Govt to inject Sh2.8b in hospitals

September 29, 2008 12:00 am

, NAIROBI, September 29 – The plan by the State to upgrade public hospitals around the country is expected to get a major boost once an agreement of Sh2.8 billion is signed with the Dutch government.

Medical Services Permanent Secretary Professor James ole Kiyiapi on Monday said the money would be used to improve 23 public health facilities, which include six provincial hospitals and 17 district hospitals. He said about Sh1.3 billion would be a grant while the rest would be given as a soft loan.

“Our health system is completely overwhelmed and that’s not acceptable in terms of quality because we also have to prevent cross infection of various diseases.  We want to improve the capacity of hospitals such as New Nyanza General hospital in Kisumu, Nakuru, Nyeri, Embu, Garissa and Mombasa provincial hospitals,” he said.

Professor Kiyiapi said that this would be a five year project adding that the agreement would be signed before October 11. He added that the agreement had a maintenance contract that allows the company that would do the upgrade to maintain the facilities for five years after the completion.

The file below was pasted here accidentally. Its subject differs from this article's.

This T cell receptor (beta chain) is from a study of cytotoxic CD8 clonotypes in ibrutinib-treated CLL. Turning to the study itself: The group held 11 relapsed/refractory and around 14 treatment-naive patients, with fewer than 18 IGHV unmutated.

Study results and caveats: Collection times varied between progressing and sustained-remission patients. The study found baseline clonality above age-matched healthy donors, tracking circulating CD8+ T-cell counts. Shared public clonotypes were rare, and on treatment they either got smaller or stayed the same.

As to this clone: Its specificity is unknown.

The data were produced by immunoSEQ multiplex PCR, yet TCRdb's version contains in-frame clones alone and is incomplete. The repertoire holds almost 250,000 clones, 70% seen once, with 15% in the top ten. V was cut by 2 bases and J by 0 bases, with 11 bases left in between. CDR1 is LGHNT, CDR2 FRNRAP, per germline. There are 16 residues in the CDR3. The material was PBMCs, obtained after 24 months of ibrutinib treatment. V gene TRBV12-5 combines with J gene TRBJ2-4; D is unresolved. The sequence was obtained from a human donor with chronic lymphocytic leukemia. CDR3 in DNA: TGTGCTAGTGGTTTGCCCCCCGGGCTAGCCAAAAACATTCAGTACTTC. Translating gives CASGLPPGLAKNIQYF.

“The agreement was such that to benefit from this grant we have to partner with a Dutch international company that does similar things all over the world,” he revealed.

Last week Assistant Minister Danson Mungatana announced that the government had committed Sh550 million to upgrade 25 public hospitals in this financial year.

The PS was speaking at the opening of the second annual Afrihealth conference where he also said that the ministry was in the process of introducing Information Communication Technology (ICT) in hospitals to improve service delivery. He said the introduction of ICT would also effectively deal with the shortage of doctors in the country since they would not be required to be physically present in a facility.

“The idea is that we want to link the rural facilities to the more developed referral systems so that for example a doctor at Kenyatta National Hospital can give a prescription to a patient who is in a small health clinic in another part of the country,” he said.

“If a nurse did all the diagnosis and then passed that information to a doctor via email or whatever technology, the doctor can be in a position to respond and advice on the right treatment for the patient,” he added.

The theme of the conference was ‘Changing the Pace of Health Care in Africa’.


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